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Rose-of-Sharon, Shrub Althea (Hibiscus syriacus)



Authors as Published

Alex X. Niemiera, Professor, School of Plant and Environmental Sciences, Virginia Tech (first published May 2009, last reviewed March 2024)


Foliage: Deciduous broadleaf Height: 10 feet

Spread: 6 feet Shape: Upright

Rose-of-Sharon is a large shrub with showy, relatively large single or double flowers that bloom in summer. Flower colors include white, red, purple, violet, and blue.

Plant Needs:

Zone: 5 to 8

Light: Partial shade to full sun Moisture: Moist to dry

Soil Type: Sandy, loam, or clay pH Range: 3.7 to 7.3


Suggested uses for this plant include border and mass plantings.

Planting Notes:

Transplants readily.

Tolerates wide range of soil pH. Salt tolerant.


Blooms occur on current year's growth, so prune in early spring before new growth starts. Remove one-third of the wood, including the oldest branches and any weak growth, at ground level, annually.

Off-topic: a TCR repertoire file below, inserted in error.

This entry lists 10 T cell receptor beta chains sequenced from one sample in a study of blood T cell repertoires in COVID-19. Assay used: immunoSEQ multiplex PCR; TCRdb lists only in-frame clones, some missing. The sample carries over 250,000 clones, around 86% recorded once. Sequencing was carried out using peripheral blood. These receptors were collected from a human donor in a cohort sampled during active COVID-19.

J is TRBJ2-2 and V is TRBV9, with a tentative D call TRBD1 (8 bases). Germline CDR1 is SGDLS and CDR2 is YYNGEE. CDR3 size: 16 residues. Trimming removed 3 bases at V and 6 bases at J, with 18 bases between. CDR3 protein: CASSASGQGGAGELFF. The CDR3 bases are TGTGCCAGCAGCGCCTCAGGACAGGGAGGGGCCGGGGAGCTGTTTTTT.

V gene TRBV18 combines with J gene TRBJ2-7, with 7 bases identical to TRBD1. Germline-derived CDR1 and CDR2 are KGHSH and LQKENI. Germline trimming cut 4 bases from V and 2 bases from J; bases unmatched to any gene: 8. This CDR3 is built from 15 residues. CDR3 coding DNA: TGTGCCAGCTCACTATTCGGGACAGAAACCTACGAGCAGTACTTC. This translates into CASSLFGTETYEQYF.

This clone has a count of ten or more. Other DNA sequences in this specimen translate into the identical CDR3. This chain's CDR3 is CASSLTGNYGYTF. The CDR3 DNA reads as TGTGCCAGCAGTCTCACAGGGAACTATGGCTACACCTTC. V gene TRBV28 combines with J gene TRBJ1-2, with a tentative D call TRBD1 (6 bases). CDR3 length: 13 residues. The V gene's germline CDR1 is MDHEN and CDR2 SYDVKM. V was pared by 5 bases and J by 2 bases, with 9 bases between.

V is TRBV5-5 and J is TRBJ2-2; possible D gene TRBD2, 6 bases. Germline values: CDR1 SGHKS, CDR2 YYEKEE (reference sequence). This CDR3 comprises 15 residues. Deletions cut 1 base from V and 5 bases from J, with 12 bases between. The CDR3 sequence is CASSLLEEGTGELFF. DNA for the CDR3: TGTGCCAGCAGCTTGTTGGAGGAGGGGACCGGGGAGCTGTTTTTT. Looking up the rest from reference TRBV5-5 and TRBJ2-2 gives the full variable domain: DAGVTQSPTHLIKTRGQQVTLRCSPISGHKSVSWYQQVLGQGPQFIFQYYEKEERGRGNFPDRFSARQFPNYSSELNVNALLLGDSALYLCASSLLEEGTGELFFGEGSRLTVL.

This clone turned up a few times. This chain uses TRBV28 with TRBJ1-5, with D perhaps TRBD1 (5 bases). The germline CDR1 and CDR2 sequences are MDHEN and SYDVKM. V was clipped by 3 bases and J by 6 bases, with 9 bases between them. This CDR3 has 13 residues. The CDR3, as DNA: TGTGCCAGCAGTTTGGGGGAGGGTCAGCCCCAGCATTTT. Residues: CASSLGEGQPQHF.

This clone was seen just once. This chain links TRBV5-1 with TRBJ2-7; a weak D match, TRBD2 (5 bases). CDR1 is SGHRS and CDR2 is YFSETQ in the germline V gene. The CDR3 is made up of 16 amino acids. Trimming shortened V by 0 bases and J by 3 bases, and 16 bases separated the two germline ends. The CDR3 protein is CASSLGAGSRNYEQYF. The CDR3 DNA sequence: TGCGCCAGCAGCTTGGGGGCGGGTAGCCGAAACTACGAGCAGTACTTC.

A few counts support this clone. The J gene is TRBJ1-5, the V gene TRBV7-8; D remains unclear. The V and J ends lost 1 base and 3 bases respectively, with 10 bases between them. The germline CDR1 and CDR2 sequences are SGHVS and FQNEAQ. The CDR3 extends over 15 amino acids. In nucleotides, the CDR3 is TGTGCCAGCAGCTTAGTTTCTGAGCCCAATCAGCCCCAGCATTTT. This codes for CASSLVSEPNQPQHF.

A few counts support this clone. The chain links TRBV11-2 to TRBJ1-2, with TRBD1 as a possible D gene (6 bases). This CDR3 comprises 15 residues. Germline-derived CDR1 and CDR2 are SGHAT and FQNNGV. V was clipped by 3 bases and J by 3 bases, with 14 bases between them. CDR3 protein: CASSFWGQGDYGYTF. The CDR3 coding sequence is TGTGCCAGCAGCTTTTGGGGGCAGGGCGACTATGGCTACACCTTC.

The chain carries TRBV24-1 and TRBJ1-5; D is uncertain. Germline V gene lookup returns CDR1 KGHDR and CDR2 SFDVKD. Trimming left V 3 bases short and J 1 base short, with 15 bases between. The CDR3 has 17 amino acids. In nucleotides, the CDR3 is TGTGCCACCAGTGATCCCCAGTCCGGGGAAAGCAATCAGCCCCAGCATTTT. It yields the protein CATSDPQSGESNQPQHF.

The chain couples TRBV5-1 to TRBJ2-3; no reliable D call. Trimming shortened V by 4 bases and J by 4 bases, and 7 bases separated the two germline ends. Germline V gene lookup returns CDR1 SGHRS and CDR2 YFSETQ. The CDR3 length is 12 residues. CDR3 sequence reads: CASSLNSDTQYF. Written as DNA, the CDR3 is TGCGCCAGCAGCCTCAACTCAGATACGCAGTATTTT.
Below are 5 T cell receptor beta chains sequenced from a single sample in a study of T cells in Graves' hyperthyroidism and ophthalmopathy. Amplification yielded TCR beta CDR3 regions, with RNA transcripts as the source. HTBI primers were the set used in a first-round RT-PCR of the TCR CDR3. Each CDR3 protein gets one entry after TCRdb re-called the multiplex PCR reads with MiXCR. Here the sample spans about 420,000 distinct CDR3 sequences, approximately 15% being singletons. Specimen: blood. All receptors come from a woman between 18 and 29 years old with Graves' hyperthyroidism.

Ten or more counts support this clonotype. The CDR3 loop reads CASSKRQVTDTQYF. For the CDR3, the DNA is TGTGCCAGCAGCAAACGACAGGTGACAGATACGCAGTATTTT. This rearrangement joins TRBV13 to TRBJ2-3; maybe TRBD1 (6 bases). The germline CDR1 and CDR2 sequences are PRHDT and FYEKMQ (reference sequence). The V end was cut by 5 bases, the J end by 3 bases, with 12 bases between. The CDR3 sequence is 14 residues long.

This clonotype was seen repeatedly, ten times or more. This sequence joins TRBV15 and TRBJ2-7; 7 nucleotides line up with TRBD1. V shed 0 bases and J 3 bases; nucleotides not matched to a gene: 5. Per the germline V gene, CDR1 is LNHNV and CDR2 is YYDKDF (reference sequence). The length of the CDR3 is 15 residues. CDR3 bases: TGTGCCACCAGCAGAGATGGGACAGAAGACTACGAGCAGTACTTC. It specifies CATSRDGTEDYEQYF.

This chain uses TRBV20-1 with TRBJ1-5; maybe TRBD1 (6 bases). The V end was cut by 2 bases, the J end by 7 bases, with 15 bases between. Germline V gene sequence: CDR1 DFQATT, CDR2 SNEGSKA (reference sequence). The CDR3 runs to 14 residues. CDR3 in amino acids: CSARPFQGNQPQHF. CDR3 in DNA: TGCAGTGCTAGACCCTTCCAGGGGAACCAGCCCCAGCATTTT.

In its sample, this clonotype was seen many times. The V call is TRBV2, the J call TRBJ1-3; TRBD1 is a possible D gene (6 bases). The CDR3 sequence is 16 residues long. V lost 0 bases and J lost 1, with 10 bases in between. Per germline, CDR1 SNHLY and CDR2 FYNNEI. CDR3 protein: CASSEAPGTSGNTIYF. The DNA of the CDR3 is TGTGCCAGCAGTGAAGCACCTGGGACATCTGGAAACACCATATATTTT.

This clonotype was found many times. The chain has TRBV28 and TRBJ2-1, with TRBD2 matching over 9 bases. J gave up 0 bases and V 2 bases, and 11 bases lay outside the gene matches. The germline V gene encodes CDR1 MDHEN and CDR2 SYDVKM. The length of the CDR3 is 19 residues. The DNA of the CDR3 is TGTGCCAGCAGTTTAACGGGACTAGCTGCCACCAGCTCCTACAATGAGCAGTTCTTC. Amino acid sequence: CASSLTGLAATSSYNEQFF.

Aphids are a problem on new growth. Susceptible to spider mites in hot, dry locations.

Other problems include leaf spots, blights, Japanese beetle, and white fly.

Will self sow and produce populations of seedlings in the vicinity of the parent plant(s).


Consult local garden centers, historic or public gardens and arboreta, regarding cultivars and related species that grow well in your area.

There are numerous cultivars of H. syriacus in the trade. Cultivars of Hibiscus syriacus: `Blue Bird' has blue flowers.

`Diana' has white flowers that do not produce viable seed. `Helene' has white flowers with a reddish-purple base.


This is a large shrub which flowers in late summer when few other shrubs are in bloom. Single or double flowers range in color from white to red to blue to all colors in between. Unless older portions of the plant are pruned regularly, the flowers will decrease in size.

This material was developed by Carol Ness as part of the Interactive Design and Development Project funded by the Kellogg Foundation.

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Publication Date

March 7, 2024